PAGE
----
This Court may not decide a genuine factual dispute at the summary judgment stage. Fernandez v. Bankers Nat'l Life Ins. Co., 906 F.2d 559, 564 (11th Cir. 1990). "[I]f factual issues are present, the Court must deny the motion and proceed to trial." Warrior Tombigbee Transp. Co. v. M/V Nan Fung, 695 F.2d 1294, 1296 (11th Cir. 1983). A dispute about a material fact is genuine and summary judgment is inappropriate if the evidence is such that a reasonable jury could return a verdict for the nonmoving party. Anderson, 477 U.S. at 248; Hoffman v. Allied Corp., 912 F.2d 1379 (11th Cir. 1990). However, there must exist a conflict in substantial evidence to pose a jury question. Verbraeken v. Westinghouse Elec. Corp., 881 F.2d 1041, 1045 (11th Cir. 1989).


Gymboree argues that it is entitled to summary judgment on the negligence claim because the record is undisputed that Gymboree did not breach its duty to A.R. The Court agrees.

In a negligence action under Florida law, a plaintiff must establish (1) a legal duty that the defendant owed the plaintiff, (2) the defendant's breach of that duty, (3) an injury to the plaintiff that was caused by the breach, and (4) damages as a result of the injury. Zivojinovich v. Barner, 525 F.3d 1059, 1067 (11th Cir. 2008); see also Paterson v. Deeb, 472 So. 2d 1210, 1214 (Fla. 1st DCA 1985). "[A] landowner owes two duties to a business invitee: (1) to use reasonable care in maintaining the premises in a reasonably safe condition; and (2) to give the invitee warning of concealed perils which are or should be known to the landowner, and which are unknown to the invitee and cannot be discovered by him through the exercise of due care." Emmons v. Baptist Hosp., 478 So. 2d 440, 442 (Fla. 1st DCA 1985); see also Delgado v. Laudromax, Inc., 65 So. 3d 1087 (Fla. 3d DCA 2011). Importantly, negligence "may not be inferred from the mere happening of an accident alone." Belden v. Lynch, 126 So. 2d 578, 581 (Fla. 2d DCA 1961).

Here, Plaintiffs do not point to any evidence establishing Gymboree's negligence. Plaintiffs point only to the facts that the subject chair was in an area designated for children, on a wooden floor, unsecured to the floor, and no warnings were present. These facts are insufficient as a matter of law to establish a breach of Gymboree's duty to A.R. because they do not establish that Gymboree failed to use reasonable care in maintaining the Store in a reasonably safe condition. In other words, they do not establish an unreasonably unsafe condition. These facts also do not establish that Gymboree was on notice of any concealed peril that would trigger Gymboree's duty to warn its invitees of a concealed peril.

Notably, the record is bereft of any evidence establishing that Gymboree knew of any peril involving its chairs in the entertainment area; for example, there is no evidence related to past incidents involving the chairs. Ms. Rafflo testified that the subject chair did not appear dirty. She also did not remember the Store being dirty or grimy. And there is no evidence in the record suggesting that the subject chair was not reasonably safe. In sum, Plaintiffs offer no record evidence establishing the foreseeability of the accident involving A.R. or the breach of any duty.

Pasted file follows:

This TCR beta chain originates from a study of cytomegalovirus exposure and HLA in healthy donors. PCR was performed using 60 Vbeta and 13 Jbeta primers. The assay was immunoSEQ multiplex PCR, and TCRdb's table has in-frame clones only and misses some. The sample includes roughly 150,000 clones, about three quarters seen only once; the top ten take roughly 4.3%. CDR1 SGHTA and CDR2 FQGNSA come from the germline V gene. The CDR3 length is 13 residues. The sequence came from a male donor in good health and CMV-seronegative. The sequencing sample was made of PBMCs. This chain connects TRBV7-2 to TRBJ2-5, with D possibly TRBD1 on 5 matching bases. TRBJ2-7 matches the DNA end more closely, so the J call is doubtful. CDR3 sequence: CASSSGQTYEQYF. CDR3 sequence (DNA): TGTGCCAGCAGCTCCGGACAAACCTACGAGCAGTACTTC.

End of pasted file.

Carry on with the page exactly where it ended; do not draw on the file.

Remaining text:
Plaintiffs did not take any discovery in this case and did not disclose any experts during the necessary time period. Notably, it is also unclear how Plaintiffs could possibly prove medical causation without any medical expert.

The failure to support a required element of a plaintiff's case requires summary judgment. See Celotex, 477 U.S. at 322 ("there can be 'no genuine issue as to any material fact,' since a complete failure of proof concerning an essential element of the nonmoving party's case necessarily renders all other facts immaterial. The moving party is 'entitled to a judgment as a matter of law' because the nonmoving party has failed to make a sufficient showing on an essential element of her case with respect to which she has the burden of proof."); Barnes v. Southwest Forest Industries, Inc., 814 F.2d 607, 609 (11th Cir. 1987) (granting of summary judgment is appropriate if the plaintiff presents insufficient evidence to require submission of the case to the trier of fact on any part of the prima facie case).

Gymboree also established that the record does not contain any evidence that it engaged in a negligent mode of operation or that it negligently hired, retained, or supervised any employee.

In sum, the undisputed record describes an unfortunate accident. But, as stated above, negligence "may not be inferred from the mere happening of an accident alone." Belden, 126 So. 2d at 581. This is exactly what Plaintiffs attempt in this case.

Finally, in light of Plaintiffs' failure to establish a genuine issue of material fact with respect to the negligence claim, Gymboree is also entitled to summary judgment on the loss of consortium claims. See Bello v. Johnson, 442 Fed. Appx. 477, 480 (11th Cir. 2011).

It is therefore ORDERED AND ADJUDGED that:

1. Defendant's Motion for Summary Judgment (Dkt. 24) is GRANTED.
2. Defendant's Motion for Leave to File Reply (Dkt. 33) is DENIED as moot.
3. The Clerk of Court is directed to enter judgment in favor of Defendant Gymboree Retail Stores, Inc. and against Plaintiffs.
4. The Clerk of Court is directed to close this case and terminate any pending motions as moot.

DONE and ORDERED in Tampa, Florida on July 19, 2013.



Copies furnished to:
Counsel/Parties of Record

Summaries of

Rafflo v. Gymboree Retail Stores, Inc.

Jul 19, 2013
Case No. 8:12-cv-1652-T-30TGW (M.D. Fla. Jul. 19, 2013)
Case details for

Rafflo v. Gymboree Retail Stores, Inc.

Case Details

Full title:CHERFRA RAFFLO and MICHAEL RAFFLO, individually and as parents and natural…


Date published: Jul 19, 2013


Case No. 8:12-cv-1652-T-30TGW (M.D. Fla. Jul. 19, 2013)